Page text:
Today is July 17, 2018. One hundred years ago on this date, the Russian royal family was executed in Yekaterinburg, east of the Ural Mountains, thus ending the three-hundred-year Romanov Dynasty. An enduring myth–and the stuff of much popular culture–arising from this event was the purported survival of Grand Duchess Anastasia. However appealing that idea is, it has no basis in fact. Today is National Wrong Way Corrigan Day, celebrating the wrong turn, so to speak, of Douglas Groce Corrigan’s cross-country flight to Los Angeles in 1938. Twenty-eight hours after leaving Brooklyn’s Floyd Bennett Field to fly west, he landed in Dublin, Ireland. In the annals of incompetence, on this day in 1981, a walkway at the Hyatt Regency Hotel in Kansas City collapsed, killing 114 people. In 1986, the two geniuses who signed off on the walkway’s design were found culpable in this disaster and relieved of their licenses to practice.

Here is a worksheet on the Greek word root neo-, which means “new” and “recent.”

If you find typos in this document, I would appreciate a notification. And, as always, if you find this material useful in your practice, I would be grateful to hear what you think of it. I seek your peer review.

The Weekly Text, July 13, 2018

It’s Friday the 13th! On this day in 1787, by an act of the Congress of the Confederation, the Northwest Ordinance became law. Also on this day in 1930, soccer’s first World Cup matches were played. In 1985 on this day, the https://en.wikipedia.org/wiki/Live_AidLive Aid concerts for Ethiopian Famine relief were held in London and Philadelphia. It’s the birthday of Jean-Luc Picard; British actor Sir Patrick Stewart is, amazingly, 78 years old today.

This week’s Text is a lesson plan, one of many, that I worked up to use with Lawrence Treat’s series of kid’s books, Crime and Puzzlement. I came across these materials in two books last year, to wit George Hillocks Jr.’s  otherwise unremarkable Teaching Argument Writing Grades 6-12: Supporting Claims with Relevant Evidence and Clear Reasoning (Portsmouth, NH: Heinemann, 2017), but also in two separate papers contained in Keith J. Holyoak and Robert G. Morrison’s (eds.) The Cambridge Handbook of Thinking and Reasoning (New York: Cambridge University Press, 2005). All three of these texts extolled the Crime and Puzzlement books as exemplary instructional material for teaching students to assess, analyze, and synthesize evidence in support of an argument and contention.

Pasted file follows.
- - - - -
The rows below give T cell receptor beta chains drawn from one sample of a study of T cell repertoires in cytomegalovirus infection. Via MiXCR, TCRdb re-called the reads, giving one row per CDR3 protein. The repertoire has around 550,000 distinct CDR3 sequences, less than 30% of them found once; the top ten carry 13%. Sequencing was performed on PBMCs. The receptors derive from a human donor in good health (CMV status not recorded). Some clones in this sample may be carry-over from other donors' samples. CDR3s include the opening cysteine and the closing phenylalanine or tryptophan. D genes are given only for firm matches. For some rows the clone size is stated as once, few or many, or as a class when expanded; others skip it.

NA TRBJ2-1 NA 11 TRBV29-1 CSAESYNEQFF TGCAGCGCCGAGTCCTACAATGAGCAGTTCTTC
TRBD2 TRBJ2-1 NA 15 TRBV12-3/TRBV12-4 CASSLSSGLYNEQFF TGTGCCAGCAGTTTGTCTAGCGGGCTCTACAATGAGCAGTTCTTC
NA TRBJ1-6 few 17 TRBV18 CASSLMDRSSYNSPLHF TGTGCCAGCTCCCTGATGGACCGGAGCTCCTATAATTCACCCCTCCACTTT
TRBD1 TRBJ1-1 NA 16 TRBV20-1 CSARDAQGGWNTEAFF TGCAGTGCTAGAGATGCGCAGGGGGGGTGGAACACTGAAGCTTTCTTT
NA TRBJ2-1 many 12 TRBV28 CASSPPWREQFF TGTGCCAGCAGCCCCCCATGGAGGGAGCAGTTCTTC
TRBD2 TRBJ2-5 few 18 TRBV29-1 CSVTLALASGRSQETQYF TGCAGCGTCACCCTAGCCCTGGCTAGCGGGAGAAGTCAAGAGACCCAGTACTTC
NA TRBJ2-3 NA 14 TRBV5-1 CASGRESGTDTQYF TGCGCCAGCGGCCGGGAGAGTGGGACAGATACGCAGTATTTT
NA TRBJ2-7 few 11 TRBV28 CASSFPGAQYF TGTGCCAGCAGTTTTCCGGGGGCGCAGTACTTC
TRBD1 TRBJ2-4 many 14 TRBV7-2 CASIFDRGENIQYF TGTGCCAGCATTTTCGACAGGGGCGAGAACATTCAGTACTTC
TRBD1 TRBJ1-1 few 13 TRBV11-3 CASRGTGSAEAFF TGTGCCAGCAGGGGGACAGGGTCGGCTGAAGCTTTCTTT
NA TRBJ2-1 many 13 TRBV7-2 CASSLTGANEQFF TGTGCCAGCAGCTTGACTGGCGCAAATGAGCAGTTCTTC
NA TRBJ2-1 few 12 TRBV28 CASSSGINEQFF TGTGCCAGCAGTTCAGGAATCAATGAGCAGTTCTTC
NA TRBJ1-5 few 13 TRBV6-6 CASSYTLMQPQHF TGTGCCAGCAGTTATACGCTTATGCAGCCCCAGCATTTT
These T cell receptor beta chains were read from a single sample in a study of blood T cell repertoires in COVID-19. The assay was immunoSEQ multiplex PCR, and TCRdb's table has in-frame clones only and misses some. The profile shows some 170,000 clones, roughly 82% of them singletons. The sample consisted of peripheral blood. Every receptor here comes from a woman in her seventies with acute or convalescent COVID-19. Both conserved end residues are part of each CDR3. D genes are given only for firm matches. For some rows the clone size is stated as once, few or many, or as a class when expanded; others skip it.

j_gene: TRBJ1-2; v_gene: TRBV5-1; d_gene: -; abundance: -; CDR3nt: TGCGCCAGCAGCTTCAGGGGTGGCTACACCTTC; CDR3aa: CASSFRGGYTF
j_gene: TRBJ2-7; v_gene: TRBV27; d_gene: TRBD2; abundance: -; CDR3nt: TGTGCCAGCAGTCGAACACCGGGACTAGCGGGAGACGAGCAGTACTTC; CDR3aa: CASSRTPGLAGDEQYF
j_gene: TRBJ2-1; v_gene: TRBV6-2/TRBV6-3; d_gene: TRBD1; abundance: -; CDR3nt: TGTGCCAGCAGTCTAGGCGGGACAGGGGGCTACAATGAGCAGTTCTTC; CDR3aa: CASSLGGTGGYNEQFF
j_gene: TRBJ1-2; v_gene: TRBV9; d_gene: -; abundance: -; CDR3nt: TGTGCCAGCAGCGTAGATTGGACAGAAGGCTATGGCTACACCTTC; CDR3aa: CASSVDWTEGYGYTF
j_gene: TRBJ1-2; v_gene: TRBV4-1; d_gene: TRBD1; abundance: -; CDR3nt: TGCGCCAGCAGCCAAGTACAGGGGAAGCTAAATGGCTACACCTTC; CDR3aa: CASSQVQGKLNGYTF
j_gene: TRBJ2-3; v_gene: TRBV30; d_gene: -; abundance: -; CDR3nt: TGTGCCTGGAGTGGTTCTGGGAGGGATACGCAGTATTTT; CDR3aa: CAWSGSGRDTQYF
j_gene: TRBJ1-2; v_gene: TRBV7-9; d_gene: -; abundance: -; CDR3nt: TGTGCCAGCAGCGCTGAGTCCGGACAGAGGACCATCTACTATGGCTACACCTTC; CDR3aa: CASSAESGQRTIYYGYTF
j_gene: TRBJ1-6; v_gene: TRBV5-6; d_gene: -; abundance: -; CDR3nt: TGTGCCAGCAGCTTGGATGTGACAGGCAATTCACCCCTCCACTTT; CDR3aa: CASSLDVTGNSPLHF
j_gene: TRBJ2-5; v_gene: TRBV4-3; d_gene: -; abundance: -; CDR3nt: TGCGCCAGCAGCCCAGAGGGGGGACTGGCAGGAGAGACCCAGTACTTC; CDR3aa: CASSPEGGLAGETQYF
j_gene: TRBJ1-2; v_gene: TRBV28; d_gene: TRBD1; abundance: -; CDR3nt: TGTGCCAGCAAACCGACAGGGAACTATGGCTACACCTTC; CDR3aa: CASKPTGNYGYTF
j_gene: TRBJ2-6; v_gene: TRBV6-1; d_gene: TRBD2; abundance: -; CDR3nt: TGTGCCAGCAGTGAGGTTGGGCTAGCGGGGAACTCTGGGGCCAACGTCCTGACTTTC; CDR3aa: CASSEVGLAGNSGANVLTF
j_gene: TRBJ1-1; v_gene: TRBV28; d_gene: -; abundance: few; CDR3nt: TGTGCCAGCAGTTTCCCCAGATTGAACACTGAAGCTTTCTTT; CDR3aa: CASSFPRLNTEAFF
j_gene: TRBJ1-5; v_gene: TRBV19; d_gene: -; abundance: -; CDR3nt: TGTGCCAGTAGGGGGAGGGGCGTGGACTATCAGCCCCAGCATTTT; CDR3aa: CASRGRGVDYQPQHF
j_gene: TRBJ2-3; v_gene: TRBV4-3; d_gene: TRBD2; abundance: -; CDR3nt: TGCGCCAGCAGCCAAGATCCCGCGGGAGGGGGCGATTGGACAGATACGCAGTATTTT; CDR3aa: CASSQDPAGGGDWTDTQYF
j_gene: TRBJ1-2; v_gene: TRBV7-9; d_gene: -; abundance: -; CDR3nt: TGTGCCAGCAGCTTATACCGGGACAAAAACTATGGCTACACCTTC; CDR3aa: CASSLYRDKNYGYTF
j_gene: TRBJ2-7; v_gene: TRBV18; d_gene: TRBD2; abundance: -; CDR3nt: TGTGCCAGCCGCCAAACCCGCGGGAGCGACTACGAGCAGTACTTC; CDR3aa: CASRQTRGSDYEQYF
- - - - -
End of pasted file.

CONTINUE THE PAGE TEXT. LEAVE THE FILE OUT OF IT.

I ordered the first volume, broke it up and scanned texts for several of the “cases,” and tried them out in my classroom. My freshman English students jumped right into these, and clearly enjoyed them. So I knew I had to build a unit to rationalize the use of this material in my classroom.

Now, about four months later, that unit is nearing completion, and I have 72 lessons in the unit. This week’s Text offers you the first lesson plan in the Crime and Puzzlement Unit Plan. To teach this lesson, you’ll need this worksheet on the case entitled Boudoir. To “solve” the “case,” you’ll need the answer key. Depending on how you begin your class period and its duration, you may want to start the lesson with a do-now exercise, which for this lesson is this Cultural Literacy worksheet on Marie Antoinette’s probably apocryphal statement “Let them eat cake.”

Unfortunately, the Crime and Puzzlement books (there are three in total) appear to remain in copyright, so I don’t think I can ethically or legally post many of these lesson plans. If you choose to contrive your own material based on these books, I can post the unit plan (it’s not quite ready as of this writing) for you; it will contain the standards met, a lengthy, discursive justification for using these methods and materials, and other supporting documentation.

If you find typos in these documents, I would appreciate a notification. And, as always, if you find this material useful in your practice, I would be grateful to hear what you think of it. I seek your peer review.